Climb Aboard the Power Law Bandwagon
Dept. of Physics
University of Alaska Fairbanks
You will come across claims of observed power laws in your research,
whether by you or by others. The goal of this talk is to give you a basic understanding
and vocabulary so that you will be able to begin to properly evaluate the importance
and validity of those claims. This talk is appropriate for all science fields,
not just physics.
Power law is the name given to any function of the form f(x) = cx^a. These days, though, a much more important connotation is implied by the term. It seems that power laws are found in nearly every data set studied, as a glance at the titles of many recent journal articles and AGU posters and talks reveals. In those titles are terms associated with power laws, such as long-time correlations, 1/f noise, self-similarity, self-affinity and fractal, to name a few. In the multitude of these articles, posters and talks are countless observations of power laws yet very few explanations of their causes. The bright side is that there are many opportunities for discovery by eager young graduate students.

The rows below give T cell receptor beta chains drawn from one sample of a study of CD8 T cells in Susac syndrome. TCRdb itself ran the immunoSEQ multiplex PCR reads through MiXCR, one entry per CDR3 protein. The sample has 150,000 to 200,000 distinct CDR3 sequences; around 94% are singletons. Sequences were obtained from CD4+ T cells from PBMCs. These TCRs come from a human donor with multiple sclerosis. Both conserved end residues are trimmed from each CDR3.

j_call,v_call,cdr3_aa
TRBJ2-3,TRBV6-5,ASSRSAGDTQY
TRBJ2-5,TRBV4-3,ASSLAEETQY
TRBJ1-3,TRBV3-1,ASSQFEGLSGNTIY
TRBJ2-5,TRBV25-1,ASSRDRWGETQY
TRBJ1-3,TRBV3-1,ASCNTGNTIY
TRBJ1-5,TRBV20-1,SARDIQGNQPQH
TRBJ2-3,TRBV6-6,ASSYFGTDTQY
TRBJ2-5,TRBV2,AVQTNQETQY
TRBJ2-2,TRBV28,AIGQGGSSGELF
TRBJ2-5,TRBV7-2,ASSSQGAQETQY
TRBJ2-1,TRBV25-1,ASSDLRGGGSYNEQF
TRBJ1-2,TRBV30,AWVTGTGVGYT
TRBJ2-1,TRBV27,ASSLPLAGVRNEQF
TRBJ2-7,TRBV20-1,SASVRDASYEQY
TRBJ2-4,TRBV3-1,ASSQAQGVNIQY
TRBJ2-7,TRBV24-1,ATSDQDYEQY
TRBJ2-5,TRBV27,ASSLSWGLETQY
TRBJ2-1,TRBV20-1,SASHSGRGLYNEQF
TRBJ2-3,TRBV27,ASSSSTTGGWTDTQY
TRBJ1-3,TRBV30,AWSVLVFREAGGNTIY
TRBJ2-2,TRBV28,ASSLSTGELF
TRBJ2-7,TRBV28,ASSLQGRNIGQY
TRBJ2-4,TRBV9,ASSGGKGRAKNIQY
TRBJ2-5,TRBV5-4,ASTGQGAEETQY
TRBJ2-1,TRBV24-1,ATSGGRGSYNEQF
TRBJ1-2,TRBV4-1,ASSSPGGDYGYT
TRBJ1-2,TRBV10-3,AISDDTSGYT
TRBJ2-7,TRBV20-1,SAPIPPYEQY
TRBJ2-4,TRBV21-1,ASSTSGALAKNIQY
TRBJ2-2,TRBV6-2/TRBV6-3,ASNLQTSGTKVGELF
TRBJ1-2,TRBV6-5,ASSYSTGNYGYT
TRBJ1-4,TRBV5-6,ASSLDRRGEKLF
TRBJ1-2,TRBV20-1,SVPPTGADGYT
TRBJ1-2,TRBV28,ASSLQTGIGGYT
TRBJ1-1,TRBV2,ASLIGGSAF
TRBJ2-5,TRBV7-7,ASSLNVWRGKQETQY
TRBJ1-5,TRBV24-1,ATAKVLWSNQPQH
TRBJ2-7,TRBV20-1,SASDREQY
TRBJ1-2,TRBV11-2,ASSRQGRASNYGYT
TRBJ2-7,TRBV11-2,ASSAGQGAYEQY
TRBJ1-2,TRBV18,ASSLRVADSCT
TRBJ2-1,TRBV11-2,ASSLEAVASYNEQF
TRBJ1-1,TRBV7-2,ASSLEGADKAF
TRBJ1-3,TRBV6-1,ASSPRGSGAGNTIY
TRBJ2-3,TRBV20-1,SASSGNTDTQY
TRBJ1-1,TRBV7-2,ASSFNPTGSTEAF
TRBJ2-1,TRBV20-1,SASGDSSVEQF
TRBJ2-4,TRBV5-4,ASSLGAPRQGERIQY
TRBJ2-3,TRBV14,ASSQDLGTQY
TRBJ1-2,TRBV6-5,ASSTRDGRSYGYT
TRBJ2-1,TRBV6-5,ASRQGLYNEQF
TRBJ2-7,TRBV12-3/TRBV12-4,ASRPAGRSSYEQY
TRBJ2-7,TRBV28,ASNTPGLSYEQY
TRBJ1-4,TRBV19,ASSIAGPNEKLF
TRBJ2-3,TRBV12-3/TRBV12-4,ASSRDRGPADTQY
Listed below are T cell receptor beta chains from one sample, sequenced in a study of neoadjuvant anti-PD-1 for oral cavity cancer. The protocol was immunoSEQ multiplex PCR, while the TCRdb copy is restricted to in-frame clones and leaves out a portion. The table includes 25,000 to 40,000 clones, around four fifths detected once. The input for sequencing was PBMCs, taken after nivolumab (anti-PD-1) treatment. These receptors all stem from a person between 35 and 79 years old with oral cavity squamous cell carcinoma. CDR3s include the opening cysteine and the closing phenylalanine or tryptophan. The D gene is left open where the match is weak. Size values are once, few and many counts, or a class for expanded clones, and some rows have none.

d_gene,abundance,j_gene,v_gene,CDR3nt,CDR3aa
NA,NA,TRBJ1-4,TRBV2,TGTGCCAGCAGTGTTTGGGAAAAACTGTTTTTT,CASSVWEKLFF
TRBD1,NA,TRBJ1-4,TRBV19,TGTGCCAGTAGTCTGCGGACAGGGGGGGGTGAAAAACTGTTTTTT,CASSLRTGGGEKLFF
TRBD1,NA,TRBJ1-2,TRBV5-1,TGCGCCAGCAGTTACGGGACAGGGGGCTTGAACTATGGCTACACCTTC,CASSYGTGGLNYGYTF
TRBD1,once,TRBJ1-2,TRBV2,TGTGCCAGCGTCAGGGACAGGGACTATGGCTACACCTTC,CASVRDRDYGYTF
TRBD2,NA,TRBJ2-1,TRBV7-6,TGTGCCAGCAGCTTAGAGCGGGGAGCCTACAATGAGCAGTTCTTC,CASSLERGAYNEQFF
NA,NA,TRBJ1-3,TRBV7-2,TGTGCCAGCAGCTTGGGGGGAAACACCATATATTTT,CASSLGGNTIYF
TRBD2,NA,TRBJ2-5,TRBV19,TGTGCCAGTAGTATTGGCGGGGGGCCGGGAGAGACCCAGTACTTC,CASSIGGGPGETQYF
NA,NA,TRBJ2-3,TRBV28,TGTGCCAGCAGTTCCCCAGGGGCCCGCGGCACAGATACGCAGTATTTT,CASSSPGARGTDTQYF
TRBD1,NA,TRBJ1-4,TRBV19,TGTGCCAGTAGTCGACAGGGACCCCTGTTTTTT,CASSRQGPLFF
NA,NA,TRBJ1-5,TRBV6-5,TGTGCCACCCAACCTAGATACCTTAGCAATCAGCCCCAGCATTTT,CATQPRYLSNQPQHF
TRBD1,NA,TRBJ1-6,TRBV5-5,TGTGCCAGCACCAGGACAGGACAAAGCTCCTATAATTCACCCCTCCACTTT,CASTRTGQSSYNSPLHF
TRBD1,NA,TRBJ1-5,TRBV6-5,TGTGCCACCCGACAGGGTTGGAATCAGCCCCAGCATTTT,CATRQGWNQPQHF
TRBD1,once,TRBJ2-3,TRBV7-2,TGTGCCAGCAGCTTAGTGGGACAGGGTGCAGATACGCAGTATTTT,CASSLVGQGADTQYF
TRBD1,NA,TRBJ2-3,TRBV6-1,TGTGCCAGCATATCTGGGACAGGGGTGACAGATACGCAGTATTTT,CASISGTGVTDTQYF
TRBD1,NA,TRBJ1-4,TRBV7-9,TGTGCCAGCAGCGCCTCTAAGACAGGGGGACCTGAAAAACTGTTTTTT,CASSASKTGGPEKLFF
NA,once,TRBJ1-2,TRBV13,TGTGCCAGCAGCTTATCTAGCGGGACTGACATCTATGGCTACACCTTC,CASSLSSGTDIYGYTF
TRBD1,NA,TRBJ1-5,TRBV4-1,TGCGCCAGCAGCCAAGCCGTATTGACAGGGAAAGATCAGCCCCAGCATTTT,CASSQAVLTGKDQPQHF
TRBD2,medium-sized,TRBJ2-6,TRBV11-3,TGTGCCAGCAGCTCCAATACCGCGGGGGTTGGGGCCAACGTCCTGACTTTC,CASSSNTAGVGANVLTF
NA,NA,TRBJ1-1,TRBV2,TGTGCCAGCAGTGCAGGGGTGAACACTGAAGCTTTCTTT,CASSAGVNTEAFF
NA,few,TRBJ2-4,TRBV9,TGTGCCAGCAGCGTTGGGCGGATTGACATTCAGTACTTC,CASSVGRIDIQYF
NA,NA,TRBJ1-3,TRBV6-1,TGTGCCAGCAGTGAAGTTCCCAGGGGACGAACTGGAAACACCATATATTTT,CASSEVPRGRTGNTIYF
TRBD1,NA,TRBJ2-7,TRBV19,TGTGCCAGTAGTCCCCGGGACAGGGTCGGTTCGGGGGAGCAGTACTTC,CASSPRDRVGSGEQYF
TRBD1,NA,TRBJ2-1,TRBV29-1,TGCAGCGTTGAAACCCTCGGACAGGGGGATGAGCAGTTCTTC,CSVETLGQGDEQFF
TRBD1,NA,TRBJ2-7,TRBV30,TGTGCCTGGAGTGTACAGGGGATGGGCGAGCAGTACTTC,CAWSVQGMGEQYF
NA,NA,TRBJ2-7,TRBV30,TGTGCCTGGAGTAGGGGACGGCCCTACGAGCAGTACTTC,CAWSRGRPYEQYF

In this talk I will explain what is usually meant by a power law and describe three places where they are often found: probability distributions (histograms), power spectra and little-used statistical measures. I will give examples from current literature for fields of interest to the G.I. (space physics, seismology, climate) and describe some of the heated debate that can arise when the claim of a power law is disputed. Finally, I hope to explain the cause of at least one power law by using very complicated mathematical notation.